Many cases are won or lost based upon whether the prosecution was able to introduce into evidence items seized from the defendant. The evidence might consist of drugs found in a car; a weapon found under a bed; a bloodstain found on a bathroom sink; a fingerprint found on a knife; or DNA collected from underneath a suspect’s fingernails.
As a young prosecutor, Morley Swingle quickly learned that a top-notch prosecutor must know the law of evidence backwards and forwards, so that when a police officer calls during the middle of the night asking whether he needs a search warrant before seizing a particular piece of evidence, the prosecutor will give the right answer. By giving wrong advice during the investigative stage, the prosecutor can ruin a case before it is even filed.
With that in mind, Swingle began a Search & Seizure Law outline while he was still an assistant prosecutor. At first, it was merely for his own use. Later, it grew into a manual he used to train law enforcement officers. Finally, it became a 200-page book distributed at training sessions to virtually every prosecutor and trial judge in Missouri, as well as to officers from scores of law enforcement agencies and prosecutors from around the country.
To read the latest edition of Morley Swingle’s Search & Seizure Law manual free of charge, click here.
Swingle has taught Search & Seizure Law at training sessions for the Missouri Prosecuting Attorneys Association, the National District Attorneys Association, the Missouri Highway Patrol, the Missouri Criminal Defense Lawyers Association, the Missouri Police Chiefs Association, the Missouri Sheriff’s Association, the Southeast Missouri State University Law Enforcement Academy, the U. S. Attorney’s Office for the Eastern District of Missouri, the Missouri K-9 Officers Association, and numerous other law enforcement agencies.
Swingle has also published several law journal articles dealing with various aspects of Search and Seizure Law. The articles include:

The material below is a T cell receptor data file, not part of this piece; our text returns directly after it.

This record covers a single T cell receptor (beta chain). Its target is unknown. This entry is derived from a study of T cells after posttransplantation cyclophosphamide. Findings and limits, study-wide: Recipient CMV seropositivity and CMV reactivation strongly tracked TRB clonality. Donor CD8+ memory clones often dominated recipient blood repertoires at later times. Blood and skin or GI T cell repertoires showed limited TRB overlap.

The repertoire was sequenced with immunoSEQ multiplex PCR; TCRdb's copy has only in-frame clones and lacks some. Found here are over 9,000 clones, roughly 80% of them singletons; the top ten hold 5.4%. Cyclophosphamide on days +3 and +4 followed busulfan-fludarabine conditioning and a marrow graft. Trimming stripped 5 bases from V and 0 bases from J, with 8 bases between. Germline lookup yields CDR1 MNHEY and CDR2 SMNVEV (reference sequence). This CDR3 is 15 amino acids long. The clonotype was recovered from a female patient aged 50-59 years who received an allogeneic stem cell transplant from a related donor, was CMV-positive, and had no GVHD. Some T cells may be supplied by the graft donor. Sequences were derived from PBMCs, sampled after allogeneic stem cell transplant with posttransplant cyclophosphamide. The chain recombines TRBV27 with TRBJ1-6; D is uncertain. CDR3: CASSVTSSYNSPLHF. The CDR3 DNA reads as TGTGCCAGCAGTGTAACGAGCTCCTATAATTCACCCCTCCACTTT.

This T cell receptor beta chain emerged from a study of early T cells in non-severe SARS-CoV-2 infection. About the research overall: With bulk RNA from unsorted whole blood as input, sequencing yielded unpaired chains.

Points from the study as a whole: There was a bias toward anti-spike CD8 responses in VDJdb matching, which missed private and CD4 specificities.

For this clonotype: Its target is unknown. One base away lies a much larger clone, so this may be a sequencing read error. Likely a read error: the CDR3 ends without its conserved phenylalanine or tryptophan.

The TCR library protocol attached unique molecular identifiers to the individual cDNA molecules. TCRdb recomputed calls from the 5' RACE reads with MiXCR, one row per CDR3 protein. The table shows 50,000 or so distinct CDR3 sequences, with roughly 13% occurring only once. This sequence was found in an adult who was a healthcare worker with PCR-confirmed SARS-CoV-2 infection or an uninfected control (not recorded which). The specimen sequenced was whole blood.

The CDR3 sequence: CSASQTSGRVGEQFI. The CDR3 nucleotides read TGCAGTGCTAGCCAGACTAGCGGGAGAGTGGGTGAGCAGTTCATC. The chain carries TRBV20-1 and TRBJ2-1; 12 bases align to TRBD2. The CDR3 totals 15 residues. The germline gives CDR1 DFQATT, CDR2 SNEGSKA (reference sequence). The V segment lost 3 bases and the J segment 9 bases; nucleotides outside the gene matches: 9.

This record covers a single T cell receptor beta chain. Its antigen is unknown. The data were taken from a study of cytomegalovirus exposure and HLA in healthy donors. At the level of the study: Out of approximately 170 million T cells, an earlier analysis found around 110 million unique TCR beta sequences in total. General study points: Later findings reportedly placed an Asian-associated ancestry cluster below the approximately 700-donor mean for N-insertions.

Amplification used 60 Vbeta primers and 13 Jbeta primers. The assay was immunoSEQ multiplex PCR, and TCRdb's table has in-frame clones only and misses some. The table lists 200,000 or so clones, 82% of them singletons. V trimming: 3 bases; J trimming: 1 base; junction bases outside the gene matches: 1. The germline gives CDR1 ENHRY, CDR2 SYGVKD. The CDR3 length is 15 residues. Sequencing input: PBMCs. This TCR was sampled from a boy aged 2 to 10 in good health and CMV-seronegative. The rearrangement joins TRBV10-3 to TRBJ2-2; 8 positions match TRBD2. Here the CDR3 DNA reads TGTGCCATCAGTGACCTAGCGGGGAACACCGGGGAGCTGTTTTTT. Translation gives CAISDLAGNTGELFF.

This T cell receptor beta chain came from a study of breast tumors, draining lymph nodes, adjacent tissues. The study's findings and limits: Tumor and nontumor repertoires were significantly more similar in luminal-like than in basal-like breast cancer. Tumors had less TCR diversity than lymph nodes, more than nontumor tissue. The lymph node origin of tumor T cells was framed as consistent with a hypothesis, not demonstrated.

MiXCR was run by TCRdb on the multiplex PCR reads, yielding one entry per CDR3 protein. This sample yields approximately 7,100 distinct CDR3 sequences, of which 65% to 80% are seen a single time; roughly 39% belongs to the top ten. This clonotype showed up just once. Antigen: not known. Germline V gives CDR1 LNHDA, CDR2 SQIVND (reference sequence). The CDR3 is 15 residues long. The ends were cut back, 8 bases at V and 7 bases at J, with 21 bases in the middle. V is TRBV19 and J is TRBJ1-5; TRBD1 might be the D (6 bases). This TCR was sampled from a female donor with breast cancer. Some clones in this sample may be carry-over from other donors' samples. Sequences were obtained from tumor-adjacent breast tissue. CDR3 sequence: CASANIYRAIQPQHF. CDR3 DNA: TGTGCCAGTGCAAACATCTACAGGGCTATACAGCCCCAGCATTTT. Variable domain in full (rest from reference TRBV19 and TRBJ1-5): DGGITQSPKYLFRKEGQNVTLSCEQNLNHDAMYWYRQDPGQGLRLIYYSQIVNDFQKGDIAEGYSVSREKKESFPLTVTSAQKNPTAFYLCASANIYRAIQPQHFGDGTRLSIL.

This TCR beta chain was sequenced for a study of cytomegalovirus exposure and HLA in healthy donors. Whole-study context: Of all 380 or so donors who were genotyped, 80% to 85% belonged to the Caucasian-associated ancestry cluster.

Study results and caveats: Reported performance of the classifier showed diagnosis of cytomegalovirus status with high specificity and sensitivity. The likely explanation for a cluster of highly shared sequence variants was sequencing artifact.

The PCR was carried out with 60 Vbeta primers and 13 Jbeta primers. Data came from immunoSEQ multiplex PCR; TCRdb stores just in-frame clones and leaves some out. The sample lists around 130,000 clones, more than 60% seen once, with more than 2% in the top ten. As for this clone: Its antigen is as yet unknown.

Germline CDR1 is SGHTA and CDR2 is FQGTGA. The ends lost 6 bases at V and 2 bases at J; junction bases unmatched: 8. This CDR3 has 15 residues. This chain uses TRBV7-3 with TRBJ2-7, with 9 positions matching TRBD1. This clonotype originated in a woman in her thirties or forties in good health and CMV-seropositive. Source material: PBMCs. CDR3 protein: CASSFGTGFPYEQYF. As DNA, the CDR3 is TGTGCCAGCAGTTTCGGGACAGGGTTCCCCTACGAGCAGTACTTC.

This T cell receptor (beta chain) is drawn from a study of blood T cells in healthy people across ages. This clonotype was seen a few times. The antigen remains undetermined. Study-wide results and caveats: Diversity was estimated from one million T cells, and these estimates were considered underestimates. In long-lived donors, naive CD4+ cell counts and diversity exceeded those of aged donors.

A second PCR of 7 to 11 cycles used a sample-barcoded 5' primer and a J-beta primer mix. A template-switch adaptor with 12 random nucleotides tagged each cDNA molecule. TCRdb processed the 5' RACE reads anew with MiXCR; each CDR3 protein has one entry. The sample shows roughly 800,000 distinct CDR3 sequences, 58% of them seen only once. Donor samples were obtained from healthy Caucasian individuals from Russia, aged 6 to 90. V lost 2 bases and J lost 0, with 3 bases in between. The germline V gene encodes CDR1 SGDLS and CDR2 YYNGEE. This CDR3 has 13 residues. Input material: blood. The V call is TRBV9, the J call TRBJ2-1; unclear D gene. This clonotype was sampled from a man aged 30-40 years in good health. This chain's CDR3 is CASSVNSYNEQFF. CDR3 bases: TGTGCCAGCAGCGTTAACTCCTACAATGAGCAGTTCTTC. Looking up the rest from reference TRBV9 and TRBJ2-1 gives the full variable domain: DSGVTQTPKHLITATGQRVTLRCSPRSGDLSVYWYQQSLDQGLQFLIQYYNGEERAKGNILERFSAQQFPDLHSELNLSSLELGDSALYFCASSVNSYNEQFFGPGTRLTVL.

(1) H. M. Swingle, “Blood Draws & Drunk Drivers in Colorado,” ___ Colo. Law. ___ (2014) (accepted for publication in the February issue).
(2) H. M. Swingle & Lane P. Thomasson, “Beam Me Up: Upgrading Search Warrants With Technology,” 69 J. Mo. Bar 16 (2013).
(3) H. M. Swingle, “Cell Phone Searches Incident to Arrest in Wyoming,” 35 Wyoming Lawyer 24 (2012).
(4) H. M. Swingle, “Smartphone Searches Incident to Arrest,” 68 J. Mo. Bar 36 (2012).
(5) H.M. Swingle, “Drug Recognition Experts in Missouri,” 66 J. Mo. Bar 250 (2010).
(6) H.M. Swingle & K. M. Zoellner, “Knock and Talk Consent Searches: If Called By a Panther, Don’t Anther,” 55 J. Mo. Bar 25 (1999).
(7) H.M. Swingle, “Criminal Investigative Subpoenas: How to Get Them, How to Fight Them,” 54 J. Mo. Bar 15 (1998).
(8) H.M. Swingle, “Motions to Seal Search Warrant Files: How, When and Why the Prosecutor Should Seek Closure of a Court’s File,” The Missouri Prosecutor, Vol. 1, No. 1 (Jan. 1994).
Swingle has litigated search and seizure law issues at the trial and appellate level. He has often said it is his favorite area of the law. He is available to teach the subject for police agencies, prosecutors and criminal defense lawyers. To book him for a training session, call ParkerLawyers at (303) 841-9525.
As for you, if law enforcement officers searched your car or your home or seized any physical objects they intend to use against you at trial, you probably have a search and seizure law issue in your case. A proper analysis of that one issue could be crucial to the outcome of your case. Feel free to contact ParkerLawyers for a consultation. (303) 841-9525.